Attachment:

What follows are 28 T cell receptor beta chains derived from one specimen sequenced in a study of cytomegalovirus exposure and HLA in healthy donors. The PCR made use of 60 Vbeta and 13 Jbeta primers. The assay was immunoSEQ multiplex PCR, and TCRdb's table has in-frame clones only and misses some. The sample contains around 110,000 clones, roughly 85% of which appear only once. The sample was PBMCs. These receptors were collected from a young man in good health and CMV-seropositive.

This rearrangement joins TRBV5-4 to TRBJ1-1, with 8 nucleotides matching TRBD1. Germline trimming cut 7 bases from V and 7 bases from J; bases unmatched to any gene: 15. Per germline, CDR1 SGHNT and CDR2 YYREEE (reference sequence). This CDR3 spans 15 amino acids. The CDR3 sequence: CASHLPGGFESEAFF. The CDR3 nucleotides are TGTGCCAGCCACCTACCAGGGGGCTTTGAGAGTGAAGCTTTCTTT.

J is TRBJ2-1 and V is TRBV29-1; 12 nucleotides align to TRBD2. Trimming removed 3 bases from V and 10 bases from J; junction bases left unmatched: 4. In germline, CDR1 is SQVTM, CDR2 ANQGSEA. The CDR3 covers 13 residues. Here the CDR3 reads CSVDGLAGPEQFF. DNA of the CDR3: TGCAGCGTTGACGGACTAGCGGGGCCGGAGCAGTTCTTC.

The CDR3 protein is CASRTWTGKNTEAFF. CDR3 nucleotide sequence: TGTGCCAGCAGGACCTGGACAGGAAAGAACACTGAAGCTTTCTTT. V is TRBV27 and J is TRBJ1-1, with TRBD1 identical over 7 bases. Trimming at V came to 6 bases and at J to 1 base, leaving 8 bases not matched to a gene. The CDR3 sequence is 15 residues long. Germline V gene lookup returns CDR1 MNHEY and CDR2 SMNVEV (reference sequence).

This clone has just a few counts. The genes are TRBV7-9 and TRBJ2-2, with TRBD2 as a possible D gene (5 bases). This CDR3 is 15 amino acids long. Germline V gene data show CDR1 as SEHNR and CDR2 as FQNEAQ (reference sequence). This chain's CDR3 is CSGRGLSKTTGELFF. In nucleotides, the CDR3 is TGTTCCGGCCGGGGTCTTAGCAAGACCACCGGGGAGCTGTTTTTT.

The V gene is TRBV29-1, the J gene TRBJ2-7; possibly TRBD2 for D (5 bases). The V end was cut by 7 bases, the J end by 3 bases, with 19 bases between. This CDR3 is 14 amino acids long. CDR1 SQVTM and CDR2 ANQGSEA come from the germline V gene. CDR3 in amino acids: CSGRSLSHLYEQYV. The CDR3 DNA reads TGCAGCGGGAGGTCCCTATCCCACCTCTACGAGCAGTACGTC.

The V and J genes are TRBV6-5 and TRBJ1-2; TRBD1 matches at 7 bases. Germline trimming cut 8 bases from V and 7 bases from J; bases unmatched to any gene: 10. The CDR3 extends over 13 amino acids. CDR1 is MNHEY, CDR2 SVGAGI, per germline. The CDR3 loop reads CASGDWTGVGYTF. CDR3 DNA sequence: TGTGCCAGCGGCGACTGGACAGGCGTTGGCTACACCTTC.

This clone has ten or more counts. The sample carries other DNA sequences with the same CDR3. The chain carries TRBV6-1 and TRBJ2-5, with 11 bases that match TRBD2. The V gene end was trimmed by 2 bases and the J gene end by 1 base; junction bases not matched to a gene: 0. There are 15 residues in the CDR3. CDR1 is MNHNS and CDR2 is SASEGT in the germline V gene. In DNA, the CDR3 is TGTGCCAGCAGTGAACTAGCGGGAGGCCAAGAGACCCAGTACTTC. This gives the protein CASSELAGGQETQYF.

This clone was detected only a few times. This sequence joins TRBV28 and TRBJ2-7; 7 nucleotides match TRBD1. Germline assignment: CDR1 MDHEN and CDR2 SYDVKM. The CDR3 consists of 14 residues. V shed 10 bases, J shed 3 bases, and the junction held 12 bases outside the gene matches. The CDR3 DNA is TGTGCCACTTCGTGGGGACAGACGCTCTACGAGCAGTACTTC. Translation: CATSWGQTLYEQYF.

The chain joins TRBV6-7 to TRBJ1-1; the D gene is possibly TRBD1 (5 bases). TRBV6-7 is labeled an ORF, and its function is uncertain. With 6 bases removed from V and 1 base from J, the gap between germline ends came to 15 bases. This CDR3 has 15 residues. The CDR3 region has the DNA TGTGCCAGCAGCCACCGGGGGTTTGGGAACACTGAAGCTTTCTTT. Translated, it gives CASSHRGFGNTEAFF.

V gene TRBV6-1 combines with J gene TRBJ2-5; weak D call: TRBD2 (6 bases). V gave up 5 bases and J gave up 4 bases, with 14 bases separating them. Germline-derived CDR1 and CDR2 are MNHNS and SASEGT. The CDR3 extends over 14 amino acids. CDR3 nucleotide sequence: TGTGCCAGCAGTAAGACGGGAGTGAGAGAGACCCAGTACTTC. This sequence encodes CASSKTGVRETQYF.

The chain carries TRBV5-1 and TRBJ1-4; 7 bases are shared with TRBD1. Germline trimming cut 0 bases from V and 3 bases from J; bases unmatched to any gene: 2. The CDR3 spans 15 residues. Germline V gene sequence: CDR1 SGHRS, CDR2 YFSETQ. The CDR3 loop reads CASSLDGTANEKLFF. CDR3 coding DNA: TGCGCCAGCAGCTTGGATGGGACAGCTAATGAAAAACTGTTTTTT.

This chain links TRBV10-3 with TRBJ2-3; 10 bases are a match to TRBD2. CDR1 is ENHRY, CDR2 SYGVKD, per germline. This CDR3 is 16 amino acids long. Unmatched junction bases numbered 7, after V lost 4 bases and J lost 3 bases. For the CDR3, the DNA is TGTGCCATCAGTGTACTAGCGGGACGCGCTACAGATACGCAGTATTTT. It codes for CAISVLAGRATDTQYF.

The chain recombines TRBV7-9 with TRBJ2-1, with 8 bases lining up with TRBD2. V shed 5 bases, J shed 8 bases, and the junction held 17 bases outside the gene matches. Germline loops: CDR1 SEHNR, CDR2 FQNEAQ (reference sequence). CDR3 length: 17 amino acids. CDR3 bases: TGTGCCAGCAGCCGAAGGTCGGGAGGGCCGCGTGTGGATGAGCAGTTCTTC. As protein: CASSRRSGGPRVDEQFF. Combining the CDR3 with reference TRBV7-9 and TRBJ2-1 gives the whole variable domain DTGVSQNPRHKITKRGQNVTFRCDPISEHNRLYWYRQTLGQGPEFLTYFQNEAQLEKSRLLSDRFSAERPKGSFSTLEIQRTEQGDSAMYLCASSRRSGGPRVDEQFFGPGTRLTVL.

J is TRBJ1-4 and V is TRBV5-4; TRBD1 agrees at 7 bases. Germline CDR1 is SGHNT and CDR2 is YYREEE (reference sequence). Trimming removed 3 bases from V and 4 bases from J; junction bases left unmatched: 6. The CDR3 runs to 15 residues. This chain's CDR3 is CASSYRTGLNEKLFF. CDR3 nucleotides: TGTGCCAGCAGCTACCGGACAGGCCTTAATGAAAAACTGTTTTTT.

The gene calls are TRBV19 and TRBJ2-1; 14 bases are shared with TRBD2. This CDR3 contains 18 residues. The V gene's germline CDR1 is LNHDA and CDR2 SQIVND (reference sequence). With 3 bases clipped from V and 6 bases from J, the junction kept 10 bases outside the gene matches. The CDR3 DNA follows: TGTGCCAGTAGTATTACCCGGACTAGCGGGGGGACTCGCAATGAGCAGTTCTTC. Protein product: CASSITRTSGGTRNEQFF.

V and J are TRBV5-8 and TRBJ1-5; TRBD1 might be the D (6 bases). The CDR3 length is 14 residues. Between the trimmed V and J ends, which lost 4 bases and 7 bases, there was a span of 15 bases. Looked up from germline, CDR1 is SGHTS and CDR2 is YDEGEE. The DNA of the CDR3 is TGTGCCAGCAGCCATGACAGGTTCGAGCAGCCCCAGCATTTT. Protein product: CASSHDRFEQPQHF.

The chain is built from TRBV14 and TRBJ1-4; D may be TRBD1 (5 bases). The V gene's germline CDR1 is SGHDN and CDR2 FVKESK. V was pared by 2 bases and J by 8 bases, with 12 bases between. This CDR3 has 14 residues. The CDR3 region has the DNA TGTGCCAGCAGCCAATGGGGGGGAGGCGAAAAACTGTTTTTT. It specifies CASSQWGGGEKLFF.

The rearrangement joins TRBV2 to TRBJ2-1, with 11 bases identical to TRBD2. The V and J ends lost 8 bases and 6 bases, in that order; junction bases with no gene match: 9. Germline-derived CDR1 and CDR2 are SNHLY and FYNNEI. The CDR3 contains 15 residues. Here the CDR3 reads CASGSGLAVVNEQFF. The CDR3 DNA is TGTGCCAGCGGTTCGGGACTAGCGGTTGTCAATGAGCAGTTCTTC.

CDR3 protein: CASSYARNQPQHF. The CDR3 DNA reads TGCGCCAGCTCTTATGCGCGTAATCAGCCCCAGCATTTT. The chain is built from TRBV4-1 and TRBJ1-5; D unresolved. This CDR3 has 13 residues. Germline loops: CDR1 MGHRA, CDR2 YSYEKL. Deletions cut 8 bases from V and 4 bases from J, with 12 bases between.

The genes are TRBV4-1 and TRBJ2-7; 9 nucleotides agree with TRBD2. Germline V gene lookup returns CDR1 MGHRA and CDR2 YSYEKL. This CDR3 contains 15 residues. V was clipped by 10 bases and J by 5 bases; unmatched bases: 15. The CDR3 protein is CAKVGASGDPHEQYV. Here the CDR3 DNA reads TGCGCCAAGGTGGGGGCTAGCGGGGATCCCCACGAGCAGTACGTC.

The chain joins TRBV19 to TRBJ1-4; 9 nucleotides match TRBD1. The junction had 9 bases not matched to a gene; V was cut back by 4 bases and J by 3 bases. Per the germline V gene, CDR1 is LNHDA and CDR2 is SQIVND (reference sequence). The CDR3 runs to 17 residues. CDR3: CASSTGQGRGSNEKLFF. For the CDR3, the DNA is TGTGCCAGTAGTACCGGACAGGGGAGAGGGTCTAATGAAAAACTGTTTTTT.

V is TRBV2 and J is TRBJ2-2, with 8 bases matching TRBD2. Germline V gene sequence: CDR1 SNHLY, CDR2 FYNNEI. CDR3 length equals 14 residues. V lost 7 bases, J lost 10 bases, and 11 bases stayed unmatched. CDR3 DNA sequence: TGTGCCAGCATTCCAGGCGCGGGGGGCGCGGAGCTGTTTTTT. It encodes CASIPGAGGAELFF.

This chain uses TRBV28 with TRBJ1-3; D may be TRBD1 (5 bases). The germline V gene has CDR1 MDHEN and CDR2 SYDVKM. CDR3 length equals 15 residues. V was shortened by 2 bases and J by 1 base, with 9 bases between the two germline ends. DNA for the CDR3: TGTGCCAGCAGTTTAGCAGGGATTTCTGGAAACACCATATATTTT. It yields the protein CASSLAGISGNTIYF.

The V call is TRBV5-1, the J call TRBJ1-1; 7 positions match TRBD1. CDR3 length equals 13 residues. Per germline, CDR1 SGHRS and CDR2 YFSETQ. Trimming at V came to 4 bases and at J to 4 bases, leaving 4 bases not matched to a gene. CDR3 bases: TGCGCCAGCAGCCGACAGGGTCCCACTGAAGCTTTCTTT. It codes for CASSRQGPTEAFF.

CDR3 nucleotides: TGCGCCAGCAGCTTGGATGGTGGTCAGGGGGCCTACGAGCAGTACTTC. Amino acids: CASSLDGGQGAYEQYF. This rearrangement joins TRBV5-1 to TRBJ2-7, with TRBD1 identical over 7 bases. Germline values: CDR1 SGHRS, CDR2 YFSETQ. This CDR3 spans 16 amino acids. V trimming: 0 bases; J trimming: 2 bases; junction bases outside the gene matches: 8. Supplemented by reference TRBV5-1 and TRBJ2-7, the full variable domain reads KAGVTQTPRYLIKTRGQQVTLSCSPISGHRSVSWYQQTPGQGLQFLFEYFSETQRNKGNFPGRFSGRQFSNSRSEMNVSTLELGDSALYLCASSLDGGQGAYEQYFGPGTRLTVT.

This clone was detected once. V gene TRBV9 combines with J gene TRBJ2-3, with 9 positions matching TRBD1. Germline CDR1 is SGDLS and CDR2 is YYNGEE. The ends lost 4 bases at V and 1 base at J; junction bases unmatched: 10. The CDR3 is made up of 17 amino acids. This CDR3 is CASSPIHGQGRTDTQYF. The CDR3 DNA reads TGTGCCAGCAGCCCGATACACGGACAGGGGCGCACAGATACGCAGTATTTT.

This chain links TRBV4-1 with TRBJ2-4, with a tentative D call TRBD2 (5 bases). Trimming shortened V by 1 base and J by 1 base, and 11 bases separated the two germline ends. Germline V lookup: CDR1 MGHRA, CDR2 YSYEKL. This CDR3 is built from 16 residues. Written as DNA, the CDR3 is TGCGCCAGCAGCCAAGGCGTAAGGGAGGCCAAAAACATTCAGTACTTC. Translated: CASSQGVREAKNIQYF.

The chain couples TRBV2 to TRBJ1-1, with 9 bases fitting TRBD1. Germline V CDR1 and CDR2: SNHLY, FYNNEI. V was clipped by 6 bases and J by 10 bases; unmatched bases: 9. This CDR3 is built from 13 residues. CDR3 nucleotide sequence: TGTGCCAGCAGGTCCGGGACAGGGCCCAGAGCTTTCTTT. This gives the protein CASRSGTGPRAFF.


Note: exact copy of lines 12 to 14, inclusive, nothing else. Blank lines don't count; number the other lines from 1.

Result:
The chain carries TRBV5-1 and TRBJ1-4; 7 bases are shared with TRBD1. Germline trimming cut 0 bases from V and 3 bases from J; bases unmatched to any gene: 2. The CDR3 spans 15 residues. Germline V gene sequence: CDR1 SGHRS, CDR2 YFSETQ. The CDR3 loop reads CASSLDGTANEKLFF. CDR3 coding DNA: TGCGCCAGCAGCTTGGATGGGACAGCTAATGAAAAACTGTTTTTT.

This chain links TRBV10-3 with TRBJ2-3; 10 bases are a match to TRBD2. CDR1 is ENHRY, CDR2 SYGVKD, per germline. This CDR3 is 16 amino acids long. Unmatched junction bases numbered 7, after V lost 4 bases and J lost 3 bases. For the CDR3, the DNA is TGTGCCATCAGTGTACTAGCGGGACGCGCTACAGATACGCAGTATTTT. It codes for CAISVLAGRATDTQYF.

The chain recombines TRBV7-9 with TRBJ2-1, with 8 bases lining up with TRBD2. V shed 5 bases, J shed 8 bases, and the junction held 17 bases outside the gene matches. Germline loops: CDR1 SEHNR, CDR2 FQNEAQ (reference sequence). CDR3 length: 17 amino acids. CDR3 bases: TGTGCCAGCAGCCGAAGGTCGGGAGGGCCGCGTGTGGATGAGCAGTTCTTC. As protein: CASSRRSGGPRVDEQFF. Combining the CDR3 with reference TRBV7-9 and TRBJ2-1 gives the whole variable domain DTGVSQNPRHKITKRGQNVTFRCDPISEHNRLYWYRQTLGQGPEFLTYFQNEAQLEKSRLLSDRFSAERPKGSFSTLEIQRTEQGDSAMYLCASSRRSGGPRVDEQFFGPGTRLTVL.